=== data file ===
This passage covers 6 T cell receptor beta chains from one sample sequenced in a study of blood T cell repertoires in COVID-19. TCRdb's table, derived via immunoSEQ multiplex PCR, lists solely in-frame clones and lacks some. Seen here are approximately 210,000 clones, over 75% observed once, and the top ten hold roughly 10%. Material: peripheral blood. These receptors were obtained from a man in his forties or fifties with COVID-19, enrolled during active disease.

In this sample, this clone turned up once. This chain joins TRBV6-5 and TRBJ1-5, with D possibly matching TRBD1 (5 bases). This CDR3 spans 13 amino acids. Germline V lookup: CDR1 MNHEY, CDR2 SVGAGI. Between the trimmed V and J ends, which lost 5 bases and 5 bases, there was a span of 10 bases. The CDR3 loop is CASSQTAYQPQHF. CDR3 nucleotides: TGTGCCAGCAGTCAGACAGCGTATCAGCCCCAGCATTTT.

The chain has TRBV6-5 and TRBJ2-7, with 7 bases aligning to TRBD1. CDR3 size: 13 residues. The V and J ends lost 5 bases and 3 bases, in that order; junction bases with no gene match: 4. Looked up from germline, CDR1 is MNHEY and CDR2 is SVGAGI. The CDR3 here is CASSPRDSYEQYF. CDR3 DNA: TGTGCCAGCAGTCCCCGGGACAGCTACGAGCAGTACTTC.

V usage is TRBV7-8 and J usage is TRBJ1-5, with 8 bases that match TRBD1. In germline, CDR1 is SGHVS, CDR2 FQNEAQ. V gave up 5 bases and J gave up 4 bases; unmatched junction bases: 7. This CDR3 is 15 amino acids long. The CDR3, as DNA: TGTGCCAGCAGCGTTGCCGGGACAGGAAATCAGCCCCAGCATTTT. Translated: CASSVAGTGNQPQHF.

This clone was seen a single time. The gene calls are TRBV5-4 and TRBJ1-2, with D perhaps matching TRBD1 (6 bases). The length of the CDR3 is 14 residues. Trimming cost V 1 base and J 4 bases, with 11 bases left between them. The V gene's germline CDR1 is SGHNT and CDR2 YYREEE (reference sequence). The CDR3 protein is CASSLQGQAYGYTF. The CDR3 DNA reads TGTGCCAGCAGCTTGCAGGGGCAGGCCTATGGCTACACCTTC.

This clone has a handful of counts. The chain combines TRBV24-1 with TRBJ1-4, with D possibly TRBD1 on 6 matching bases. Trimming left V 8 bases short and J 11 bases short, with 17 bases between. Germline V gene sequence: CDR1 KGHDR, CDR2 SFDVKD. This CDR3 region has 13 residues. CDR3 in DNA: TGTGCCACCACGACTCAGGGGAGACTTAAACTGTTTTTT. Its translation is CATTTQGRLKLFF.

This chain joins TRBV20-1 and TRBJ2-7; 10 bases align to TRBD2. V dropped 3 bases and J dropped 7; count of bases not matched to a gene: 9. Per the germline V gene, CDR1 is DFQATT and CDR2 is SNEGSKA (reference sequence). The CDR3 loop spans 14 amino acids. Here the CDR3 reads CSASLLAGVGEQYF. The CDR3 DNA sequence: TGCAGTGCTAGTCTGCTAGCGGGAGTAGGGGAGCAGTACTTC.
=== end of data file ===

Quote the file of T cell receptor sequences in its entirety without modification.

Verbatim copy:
This passage covers 6 T cell receptor beta chains from one sample sequenced in a study of blood T cell repertoires in COVID-19. TCRdb's table, derived via immunoSEQ multiplex PCR, lists solely in-frame clones and lacks some. Seen here are approximately 210,000 clones, over 75% observed once, and the top ten hold roughly 10%. Material: peripheral blood. These receptors were obtained from a man in his forties or fifties with COVID-19, enrolled during active disease.

In this sample, this clone turned up once. This chain joins TRBV6-5 and TRBJ1-5, with D possibly matching TRBD1 (5 bases). This CDR3 spans 13 amino acids. Germline V lookup: CDR1 MNHEY, CDR2 SVGAGI. Between the trimmed V and J ends, which lost 5 bases and 5 bases, there was a span of 10 bases. The CDR3 loop is CASSQTAYQPQHF. CDR3 nucleotides: TGTGCCAGCAGTCAGACAGCGTATCAGCCCCAGCATTTT.

The chain has TRBV6-5 and TRBJ2-7, with 7 bases aligning to TRBD1. CDR3 size: 13 residues. The V and J ends lost 5 bases and 3 bases, in that order; junction bases with no gene match: 4. Looked up from germline, CDR1 is MNHEY and CDR2 is SVGAGI. The CDR3 here is CASSPRDSYEQYF. CDR3 DNA: TGTGCCAGCAGTCCCCGGGACAGCTACGAGCAGTACTTC.

V usage is TRBV7-8 and J usage is TRBJ1-5, with 8 bases that match TRBD1. In germline, CDR1 is SGHVS, CDR2 FQNEAQ. V gave up 5 bases and J gave up 4 bases; unmatched junction bases: 7. This CDR3 is 15 amino acids long. The CDR3, as DNA: TGTGCCAGCAGCGTTGCCGGGACAGGAAATCAGCCCCAGCATTTT. Translated: CASSVAGTGNQPQHF.

This clone was seen a single time. The gene calls are TRBV5-4 and TRBJ1-2, with D perhaps matching TRBD1 (6 bases). The length of the CDR3 is 14 residues. Trimming cost V 1 base and J 4 bases, with 11 bases left between them. The V gene's germline CDR1 is SGHNT and CDR2 YYREEE (reference sequence). The CDR3 protein is CASSLQGQAYGYTF. The CDR3 DNA reads TGTGCCAGCAGCTTGCAGGGGCAGGCCTATGGCTACACCTTC.

This clone has a handful of counts. The chain combines TRBV24-1 with TRBJ1-4, with D possibly TRBD1 on 6 matching bases. Trimming left V 8 bases short and J 11 bases short, with 17 bases between. Germline V gene sequence: CDR1 KGHDR, CDR2 SFDVKD. This CDR3 region has 13 residues. CDR3 in DNA: TGTGCCACCACGACTCAGGGGAGACTTAAACTGTTTTTT. Its translation is CATTTQGRLKLFF.

This chain joins TRBV20-1 and TRBJ2-7; 10 bases align to TRBD2. V dropped 3 bases and J dropped 7; count of bases not matched to a gene: 9. Per the germline V gene, CDR1 is DFQATT and CDR2 is SNEGSKA (reference sequence). The CDR3 loop spans 14 amino acids. Here the CDR3 reads CSASLLAGVGEQYF. The CDR3 DNA sequence: TGCAGTGCTAGTCTGCTAGCGGGAGTAGGGGAGCAGTACTTC.